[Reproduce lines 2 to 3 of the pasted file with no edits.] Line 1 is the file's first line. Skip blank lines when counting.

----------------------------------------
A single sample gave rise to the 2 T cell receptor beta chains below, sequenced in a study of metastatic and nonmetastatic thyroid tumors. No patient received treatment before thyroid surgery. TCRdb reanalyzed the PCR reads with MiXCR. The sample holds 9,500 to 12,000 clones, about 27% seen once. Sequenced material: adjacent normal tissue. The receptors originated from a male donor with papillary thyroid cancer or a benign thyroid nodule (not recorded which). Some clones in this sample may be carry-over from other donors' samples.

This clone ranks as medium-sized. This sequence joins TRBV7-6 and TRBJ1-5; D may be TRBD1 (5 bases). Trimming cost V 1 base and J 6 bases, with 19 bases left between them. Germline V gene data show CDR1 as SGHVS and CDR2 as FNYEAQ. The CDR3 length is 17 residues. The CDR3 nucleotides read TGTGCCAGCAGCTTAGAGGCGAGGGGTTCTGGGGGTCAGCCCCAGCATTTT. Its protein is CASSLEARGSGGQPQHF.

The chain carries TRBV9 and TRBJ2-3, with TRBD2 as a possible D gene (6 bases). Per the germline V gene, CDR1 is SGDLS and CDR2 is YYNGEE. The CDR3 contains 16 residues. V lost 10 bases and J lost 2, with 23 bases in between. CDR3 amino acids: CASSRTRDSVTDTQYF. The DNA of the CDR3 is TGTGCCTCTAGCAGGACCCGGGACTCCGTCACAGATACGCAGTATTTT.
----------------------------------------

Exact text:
This clone ranks as medium-sized. This sequence joins TRBV7-6 and TRBJ1-5; D may be TRBD1 (5 bases). Trimming cost V 1 base and J 6 bases, with 19 bases left between them. Germline V gene data show CDR1 as SGHVS and CDR2 as FNYEAQ. The CDR3 length is 17 residues. The CDR3 nucleotides read TGTGCCAGCAGCTTAGAGGCGAGGGGTTCTGGGGGTCAGCCCCAGCATTTT. Its protein is CASSLEARGSGGQPQHF.

The chain carries TRBV9 and TRBJ2-3, with TRBD2 as a possible D gene (6 bases). Per the germline V gene, CDR1 is SGDLS and CDR2 is YYNGEE. The CDR3 contains 16 residues. V lost 10 bases and J lost 2, with 23 bases in between. CDR3 amino acids: CASSRTRDSVTDTQYF. The DNA of the CDR3 is TGTGCCTCTAGCAGGACCCGGGACTCCGTCACAGATACGCAGTATTTT.